Thanks, that was interesting! I judge shows similarly to how you’re doing it: by how they affect me, both emotionally and intellectually. I don’t think there are any “objective” criteria for evaluating a show: in the end, it comes down to what kind of experience it gives you, and what kind of experiences you like, and both of those things will inevitably be different for different people, with different personalities and preferences.

        My highest rated shows on MAL are Mushishi and Kino no Tabi (see my list here: https://myanimelist.net/animelist/Animosh91?status=7&order=4&order2=0): both are kind of … philosophical travel stories that offer sketches of different countries and communities and get you thinking about the human condition. They don’t elicit particularly intense emotions in me – other shows do that much better – but I do really like their calm yet melancholic atmosphere, helped by their relaxing soundtracks and strong art. In the end, though, any ranking will be arbitrary to some extent or other. Mushishi and Kino no Tabi excel in their “intellectual” and “artsy” respects, and are therefore, perhaps, somewhat less “forgettable” than the more brainless entertainment battle shounen tend to offer. But the latter offer excitement (and relaxation after a day’s work!), and is that really inferior to moody reflections on the human condition? They’re very different experiences that both have their own value, and I wouldn’t want to miss either of them.

        In any case, going back to MHA: I agree that it offers a different kind of superhero series than most Marvel productions. As you said, many Marvel works (and western productions more generally) have recently focused on giving a “gritty / realistic” perspective on superheroes, where the heroes are often morally gray (think Guardians of the Galaxy, Deadpool, The Boys, The Punisher), live in a world that struggles to accommodate them (Daredevil is a good example, as is The Dark Knight trilogy), and struggle with moral dilemmas forced upon them by a harsh reality. And now villains (The Joker) get their own movies too! MHA, on the other hand, hearkens back more to the older, optimistic look on superheroes, where the superheroes are simply good guys fighting bad guys, and trying to overcome their own weaknesses and limitations in the process. I think both approaches have their merits, but I can see how MHA’s bright and hopeful approach can feel refreshing amidst the onslaught of gritty realism.

        As for the comparison to other shounen: I personally quite liked the politics and big themes of FMA: Brotherhood, but I suppose that’s a matter of taste. I agree Gon was a rather flat character (though he got a bit more complicated later on), but then, Midoriya has very simple desires too. Gon wants to be an adventurer, Midoriya wants to be the greatest hero – that’s it. As you wrote, though, compared to MHA, I think FMA and HxH have far more interesting worlds and settings (I’m really not a fan of its high school setting), and their battle mechanics tend to be better fleshed out too. For example, impressive though the clash between All Might and All For One was, it was basically a matter of who punches harder, and the same goes for Midorya’s fight with Muscular. And as I said in my previous comment, their themes are more interesting for me as well. But although MHA has its limitations, I agree it’s one of the most enjoyable shounen airing right now, and Bones has done an excellent job over the last few season. And in the end, I suppose the fact that we both enjoy a series is much more important than whether we agree on where exactly it ranks among the greats. ;)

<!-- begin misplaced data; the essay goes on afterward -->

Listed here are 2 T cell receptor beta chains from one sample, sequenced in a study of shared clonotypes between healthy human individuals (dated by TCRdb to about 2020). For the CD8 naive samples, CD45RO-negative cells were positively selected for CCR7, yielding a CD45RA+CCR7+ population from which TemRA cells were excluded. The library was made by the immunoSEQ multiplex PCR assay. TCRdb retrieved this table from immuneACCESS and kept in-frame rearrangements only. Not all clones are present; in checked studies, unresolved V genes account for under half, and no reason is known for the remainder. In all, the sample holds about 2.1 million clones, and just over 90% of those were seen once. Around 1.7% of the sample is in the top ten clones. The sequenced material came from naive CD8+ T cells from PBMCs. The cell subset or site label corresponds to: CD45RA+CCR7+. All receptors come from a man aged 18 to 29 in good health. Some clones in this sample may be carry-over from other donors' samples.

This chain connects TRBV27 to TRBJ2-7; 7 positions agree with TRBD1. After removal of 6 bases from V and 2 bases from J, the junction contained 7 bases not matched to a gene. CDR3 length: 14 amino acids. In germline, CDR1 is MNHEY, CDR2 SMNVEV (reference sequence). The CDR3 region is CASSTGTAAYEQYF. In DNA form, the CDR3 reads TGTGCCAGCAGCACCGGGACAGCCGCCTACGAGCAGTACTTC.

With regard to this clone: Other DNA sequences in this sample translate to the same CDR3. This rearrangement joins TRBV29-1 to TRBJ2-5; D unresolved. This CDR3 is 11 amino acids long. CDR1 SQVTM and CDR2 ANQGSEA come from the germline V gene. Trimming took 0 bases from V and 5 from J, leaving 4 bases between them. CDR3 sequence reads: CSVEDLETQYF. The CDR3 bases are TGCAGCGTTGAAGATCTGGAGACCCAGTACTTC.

That’s an interesting list of favorites, by the way: it has everything from slice of life to cyberpunk! Ghost in the Shell is one of my favorites too: the Oshii movies are both fantastic, and SAC is great as well. I’m generally not a big fan of sci-fi, but GITS is definitely an exception. It’s a very smart series, with a very distinct character.

        • amun amun says:

          You’ve got a great list! (excluding Katanagatari, which has the worst ending of any anime I’ve seen) Anyone who is a fan of Kino is a friend to me ^_^ Did you like the recent remake?

          • Avatar Animosh says:

            Thanks! I did like the ending of Katanagatari (though admittedly much more on my second viewing than on my first): I think it gives all of the characters a fitting, even if perhaps not entirely satisfying, conclusion. But I can see how it wouldn’t be to everyone’s taste: it is rather unsatisfying, and arguably a bit anticlimactic as well. Why did you hate it so much?

            I did like the remake, but I can’t say I *loved* it. The selection of stories was far less interesting (and some of them were already covered in the original series), and the remake missed the strong ambience Kino 2003 had. It was a decent adaptation, but not a great one like the original. I’m still happy it was made, though! I’m always happy to see more Kino stories.